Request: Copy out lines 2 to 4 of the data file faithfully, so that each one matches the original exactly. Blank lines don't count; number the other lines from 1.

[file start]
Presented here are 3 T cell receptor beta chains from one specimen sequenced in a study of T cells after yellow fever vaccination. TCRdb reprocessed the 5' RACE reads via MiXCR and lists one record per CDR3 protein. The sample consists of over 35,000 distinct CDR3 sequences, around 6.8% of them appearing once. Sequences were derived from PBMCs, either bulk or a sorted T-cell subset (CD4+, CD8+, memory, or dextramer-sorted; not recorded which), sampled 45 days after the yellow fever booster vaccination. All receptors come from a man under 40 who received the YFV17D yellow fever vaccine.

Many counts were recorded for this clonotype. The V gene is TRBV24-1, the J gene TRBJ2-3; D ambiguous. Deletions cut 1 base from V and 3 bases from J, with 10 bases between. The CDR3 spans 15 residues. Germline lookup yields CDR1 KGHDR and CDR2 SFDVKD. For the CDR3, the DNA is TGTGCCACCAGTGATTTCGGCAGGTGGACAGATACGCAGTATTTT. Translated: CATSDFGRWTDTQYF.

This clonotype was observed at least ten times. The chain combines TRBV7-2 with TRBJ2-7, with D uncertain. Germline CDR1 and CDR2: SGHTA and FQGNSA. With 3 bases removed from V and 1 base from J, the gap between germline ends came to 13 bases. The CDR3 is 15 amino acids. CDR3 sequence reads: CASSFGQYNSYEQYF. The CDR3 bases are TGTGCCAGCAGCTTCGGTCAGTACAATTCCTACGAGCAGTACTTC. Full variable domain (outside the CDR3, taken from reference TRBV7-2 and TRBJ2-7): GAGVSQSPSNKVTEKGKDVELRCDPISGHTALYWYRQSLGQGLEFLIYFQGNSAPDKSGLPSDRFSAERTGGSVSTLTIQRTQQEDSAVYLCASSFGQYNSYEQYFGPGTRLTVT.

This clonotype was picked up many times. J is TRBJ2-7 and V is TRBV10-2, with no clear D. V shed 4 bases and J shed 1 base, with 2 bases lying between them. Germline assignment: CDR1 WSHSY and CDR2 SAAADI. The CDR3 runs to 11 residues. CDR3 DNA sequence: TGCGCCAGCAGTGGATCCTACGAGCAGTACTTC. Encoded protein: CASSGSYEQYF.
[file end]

Many counts were recorded for this clonotype. The V gene is TRBV24-1, the J gene TRBJ2-3; D ambiguous. Deletions cut 1 base from V and 3 bases from J, with 10 bases between. The CDR3 spans 15 residues. Germline lookup yields CDR1 KGHDR and CDR2 SFDVKD. For the CDR3, the DNA is TGTGCCACCAGTGATTTCGGCAGGTGGACAGATACGCAGTATTTT. Translated: CATSDFGRWTDTQYF.

This clonotype was observed at least ten times. The chain combines TRBV7-2 with TRBJ2-7, with D uncertain. Germline CDR1 and CDR2: SGHTA and FQGNSA. With 3 bases removed from V and 1 base from J, the gap between germline ends came to 13 bases. The CDR3 is 15 amino acids. CDR3 sequence reads: CASSFGQYNSYEQYF. The CDR3 bases are TGTGCCAGCAGCTTCGGTCAGTACAATTCCTACGAGCAGTACTTC. Full variable domain (outside the CDR3, taken from reference TRBV7-2 and TRBJ2-7): GAGVSQSPSNKVTEKGKDVELRCDPISGHTALYWYRQSLGQGLEFLIYFQGNSAPDKSGLPSDRFSAERTGGSVSTLTIQRTQQEDSAVYLCASSFGQYNSYEQYFGPGTRLTVT.

This clonotype was picked up many times. J is TRBJ2-7 and V is TRBV10-2, with no clear D. V shed 4 bases and J shed 1 base, with 2 bases lying between them. Germline assignment: CDR1 WSHSY and CDR2 SAAADI. The CDR3 runs to 11 residues. CDR3 DNA sequence: TGCGCCAGCAGTGGATCCTACGAGCAGTACTTC. Encoded protein: CASSGSYEQYF.